At a recent Porsche club gathering, the talk was all about 914s as a number of the low, lean mid-engine sports cars from the early ’70s rolled into the parking lot.
At a recent Porsche club gathering, the talk was all about 914s as a number of the low, lean mid-engine sports cars from the early ’70s rolled into the parking lot to join the early 356s and 911s. Once the red-haired stepchild of the vintage Porsche community, the 914 has gained respect in recent years during the general run-up of Porsche values.
Pick of the Day is a 1976 Porsche 914, the final year of production for the entry-level model, which is powered by the desirable 2.0-liter fuel-injected boxer engine rated at 91 horsepower, which provides brisk performance for the 2,100-pound targa-topped car.
Or as the Lawndale, California, seller claims in the ClassicCars.com listing: “It is smoother to drive and faster than the early 911s and 912s.”
The 914 was controversial from the start when it appeared at Porsche dealerships in 1969 as the replacement for the four-cylinder 912. Markedly different from the rest of the lineup with its squared-off styling and ground-hugging profile, and powered by an air-cooled engine derived from the Volkswagen Type 4, the 914 had a tough time proving it was a real Porsche to the diehard faithful.
But there was no disputing the 914’s exquisitely balanced handling, nor its mid-engine lineage from Porsche’s famed race cars. The 914s proved popular, although the pricey six-cylinder model, the 914/6, was withdrawn after a couple of years.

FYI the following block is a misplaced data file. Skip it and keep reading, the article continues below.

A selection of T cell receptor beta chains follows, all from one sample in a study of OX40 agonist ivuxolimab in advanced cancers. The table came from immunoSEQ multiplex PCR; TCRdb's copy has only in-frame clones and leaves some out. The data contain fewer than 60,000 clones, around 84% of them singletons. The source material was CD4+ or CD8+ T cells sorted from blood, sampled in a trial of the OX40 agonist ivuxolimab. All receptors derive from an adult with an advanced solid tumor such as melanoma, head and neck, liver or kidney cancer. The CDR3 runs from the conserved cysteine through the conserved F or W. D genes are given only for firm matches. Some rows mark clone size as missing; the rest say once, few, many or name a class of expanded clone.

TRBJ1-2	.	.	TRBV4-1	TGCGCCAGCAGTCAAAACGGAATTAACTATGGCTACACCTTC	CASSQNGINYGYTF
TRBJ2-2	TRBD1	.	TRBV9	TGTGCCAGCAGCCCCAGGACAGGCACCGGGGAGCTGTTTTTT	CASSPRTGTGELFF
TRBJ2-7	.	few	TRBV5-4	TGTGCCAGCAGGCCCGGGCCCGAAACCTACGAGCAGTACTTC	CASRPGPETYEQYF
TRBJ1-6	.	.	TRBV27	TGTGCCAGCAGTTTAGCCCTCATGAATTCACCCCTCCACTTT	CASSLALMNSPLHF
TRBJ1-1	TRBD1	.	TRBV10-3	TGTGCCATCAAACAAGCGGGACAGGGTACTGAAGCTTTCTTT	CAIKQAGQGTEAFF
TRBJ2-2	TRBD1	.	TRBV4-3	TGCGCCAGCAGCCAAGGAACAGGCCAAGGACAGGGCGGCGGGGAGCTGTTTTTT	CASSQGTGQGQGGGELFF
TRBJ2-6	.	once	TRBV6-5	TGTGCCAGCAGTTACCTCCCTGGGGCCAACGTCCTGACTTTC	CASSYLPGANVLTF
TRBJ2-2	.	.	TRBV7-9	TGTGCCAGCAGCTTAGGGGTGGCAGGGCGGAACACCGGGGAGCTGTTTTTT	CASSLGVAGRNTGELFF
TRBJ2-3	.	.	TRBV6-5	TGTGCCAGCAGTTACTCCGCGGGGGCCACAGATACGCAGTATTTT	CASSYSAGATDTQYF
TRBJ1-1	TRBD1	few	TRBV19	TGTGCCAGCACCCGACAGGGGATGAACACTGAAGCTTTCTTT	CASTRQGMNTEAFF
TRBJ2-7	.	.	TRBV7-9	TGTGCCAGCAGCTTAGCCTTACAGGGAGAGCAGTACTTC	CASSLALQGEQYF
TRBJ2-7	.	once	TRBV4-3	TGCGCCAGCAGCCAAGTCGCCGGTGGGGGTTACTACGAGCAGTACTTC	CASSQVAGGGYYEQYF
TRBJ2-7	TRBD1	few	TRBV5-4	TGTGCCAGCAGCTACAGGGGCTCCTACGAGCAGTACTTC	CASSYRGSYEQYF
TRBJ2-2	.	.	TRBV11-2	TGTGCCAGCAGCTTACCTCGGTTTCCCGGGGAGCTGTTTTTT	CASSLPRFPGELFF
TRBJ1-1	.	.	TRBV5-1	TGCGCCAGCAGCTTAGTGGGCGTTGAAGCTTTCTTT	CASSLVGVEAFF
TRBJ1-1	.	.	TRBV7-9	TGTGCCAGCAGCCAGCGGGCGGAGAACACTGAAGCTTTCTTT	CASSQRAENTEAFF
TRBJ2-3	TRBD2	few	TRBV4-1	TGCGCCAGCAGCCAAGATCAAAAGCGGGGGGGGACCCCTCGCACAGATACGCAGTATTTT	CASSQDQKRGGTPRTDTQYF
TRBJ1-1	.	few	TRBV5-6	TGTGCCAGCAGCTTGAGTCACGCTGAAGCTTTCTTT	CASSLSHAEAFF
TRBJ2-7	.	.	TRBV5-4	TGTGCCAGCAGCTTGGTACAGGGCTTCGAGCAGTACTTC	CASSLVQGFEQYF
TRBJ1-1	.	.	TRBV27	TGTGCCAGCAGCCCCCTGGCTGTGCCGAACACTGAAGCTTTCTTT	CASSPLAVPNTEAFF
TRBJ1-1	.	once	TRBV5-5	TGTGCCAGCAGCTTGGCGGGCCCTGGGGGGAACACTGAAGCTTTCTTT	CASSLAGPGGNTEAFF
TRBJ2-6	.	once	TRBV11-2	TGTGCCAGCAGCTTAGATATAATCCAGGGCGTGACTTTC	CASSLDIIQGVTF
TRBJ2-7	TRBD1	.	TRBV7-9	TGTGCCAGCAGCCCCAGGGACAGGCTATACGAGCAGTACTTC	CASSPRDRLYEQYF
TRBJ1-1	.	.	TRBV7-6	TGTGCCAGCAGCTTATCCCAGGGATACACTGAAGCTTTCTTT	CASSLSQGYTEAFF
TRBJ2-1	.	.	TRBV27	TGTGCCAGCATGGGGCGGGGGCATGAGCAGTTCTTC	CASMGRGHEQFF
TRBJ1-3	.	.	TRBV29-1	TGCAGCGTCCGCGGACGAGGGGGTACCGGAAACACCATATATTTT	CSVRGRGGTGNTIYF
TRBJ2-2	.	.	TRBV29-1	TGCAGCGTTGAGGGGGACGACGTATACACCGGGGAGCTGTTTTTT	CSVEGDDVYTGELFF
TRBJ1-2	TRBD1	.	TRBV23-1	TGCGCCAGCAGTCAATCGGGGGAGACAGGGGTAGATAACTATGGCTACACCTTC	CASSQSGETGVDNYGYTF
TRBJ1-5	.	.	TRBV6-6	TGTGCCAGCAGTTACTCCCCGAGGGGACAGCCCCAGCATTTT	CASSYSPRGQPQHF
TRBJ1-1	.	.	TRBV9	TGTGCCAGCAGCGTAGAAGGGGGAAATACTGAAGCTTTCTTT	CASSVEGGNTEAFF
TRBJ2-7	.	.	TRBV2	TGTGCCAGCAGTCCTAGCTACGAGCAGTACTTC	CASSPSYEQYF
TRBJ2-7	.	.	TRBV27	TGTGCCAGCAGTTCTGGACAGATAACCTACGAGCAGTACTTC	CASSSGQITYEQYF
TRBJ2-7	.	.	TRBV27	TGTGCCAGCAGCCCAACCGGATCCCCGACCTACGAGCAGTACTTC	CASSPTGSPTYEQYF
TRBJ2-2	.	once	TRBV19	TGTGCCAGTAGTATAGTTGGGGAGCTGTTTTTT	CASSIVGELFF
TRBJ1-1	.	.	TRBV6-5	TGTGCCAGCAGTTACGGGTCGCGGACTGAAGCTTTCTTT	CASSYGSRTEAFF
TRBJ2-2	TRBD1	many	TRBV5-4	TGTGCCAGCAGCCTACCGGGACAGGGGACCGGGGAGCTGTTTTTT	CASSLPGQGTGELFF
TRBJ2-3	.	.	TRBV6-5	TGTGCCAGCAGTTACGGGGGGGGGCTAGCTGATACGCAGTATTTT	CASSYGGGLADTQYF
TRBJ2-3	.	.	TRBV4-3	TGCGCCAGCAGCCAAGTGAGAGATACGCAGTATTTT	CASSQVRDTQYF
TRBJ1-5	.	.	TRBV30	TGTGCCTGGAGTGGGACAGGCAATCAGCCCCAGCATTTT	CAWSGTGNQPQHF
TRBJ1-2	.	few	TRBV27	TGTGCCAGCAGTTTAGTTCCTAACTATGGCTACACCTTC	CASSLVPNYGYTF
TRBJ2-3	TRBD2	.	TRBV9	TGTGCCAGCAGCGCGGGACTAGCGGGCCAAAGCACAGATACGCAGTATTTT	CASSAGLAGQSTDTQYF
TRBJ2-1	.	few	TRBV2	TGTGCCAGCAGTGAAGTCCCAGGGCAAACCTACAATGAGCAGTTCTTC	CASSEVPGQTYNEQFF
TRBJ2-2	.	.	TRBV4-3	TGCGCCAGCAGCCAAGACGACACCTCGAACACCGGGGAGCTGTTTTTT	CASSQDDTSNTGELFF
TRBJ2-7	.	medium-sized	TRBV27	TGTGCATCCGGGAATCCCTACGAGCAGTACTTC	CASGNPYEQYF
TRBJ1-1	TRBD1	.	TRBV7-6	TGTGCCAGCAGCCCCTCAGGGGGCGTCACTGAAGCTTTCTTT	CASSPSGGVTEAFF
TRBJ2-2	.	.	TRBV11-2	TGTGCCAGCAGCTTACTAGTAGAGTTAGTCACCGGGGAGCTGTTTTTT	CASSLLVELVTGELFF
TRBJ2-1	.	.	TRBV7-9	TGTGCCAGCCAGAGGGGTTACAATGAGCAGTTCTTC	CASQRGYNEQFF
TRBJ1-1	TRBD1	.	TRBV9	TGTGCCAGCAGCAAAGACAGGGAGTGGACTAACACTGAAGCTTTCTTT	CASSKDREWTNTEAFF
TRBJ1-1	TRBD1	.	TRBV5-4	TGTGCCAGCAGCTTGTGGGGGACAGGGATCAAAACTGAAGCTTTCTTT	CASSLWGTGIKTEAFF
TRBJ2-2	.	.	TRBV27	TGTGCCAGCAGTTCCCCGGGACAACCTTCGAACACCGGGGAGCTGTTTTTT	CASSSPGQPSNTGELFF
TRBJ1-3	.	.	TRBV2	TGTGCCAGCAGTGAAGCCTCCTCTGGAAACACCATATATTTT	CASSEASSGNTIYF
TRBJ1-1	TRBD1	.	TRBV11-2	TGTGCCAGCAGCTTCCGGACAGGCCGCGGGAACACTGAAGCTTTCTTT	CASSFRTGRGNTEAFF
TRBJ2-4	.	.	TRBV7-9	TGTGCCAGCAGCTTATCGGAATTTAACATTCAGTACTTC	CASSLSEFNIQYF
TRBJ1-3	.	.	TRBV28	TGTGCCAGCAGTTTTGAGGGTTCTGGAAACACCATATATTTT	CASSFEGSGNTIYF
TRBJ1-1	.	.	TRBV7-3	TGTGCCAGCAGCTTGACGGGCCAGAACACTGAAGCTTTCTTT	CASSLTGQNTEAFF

These days, the 914 has shed its shame and has even found a place on the show field of prestigious concours events. And the ones that rolled into last weekend’s Porsche gathering were unabashedly admired.
This good-looking example seems to have all the right buttons pushed, looking right in bright silver with a black interior. With just over 37,000 miles on the odometer, the Porsche “has an excellent gearbox, synchros and a strong engine,” the California classic car dealer says.
“An extremely nice example,” the seller adds. “This 914 has never had any rust or accidents. This car has been beautifully taken care of and is ready to enjoy.”
The 914 has been treated to a high-quality repaint, the dealer says, but is otherwise in original excellent condition and drives well. The five-speed transmission allows for relaxed freeway cruising, the seller adds.
While 914s have gained some status, they are generally still affordably priced, with this apparently fine example for sale at just $21,500. Or as they say in the ever-changing collector car market: Get ‘em while they’re still cheap.
To view this listing on ClassicCars.com, see Pick of the Day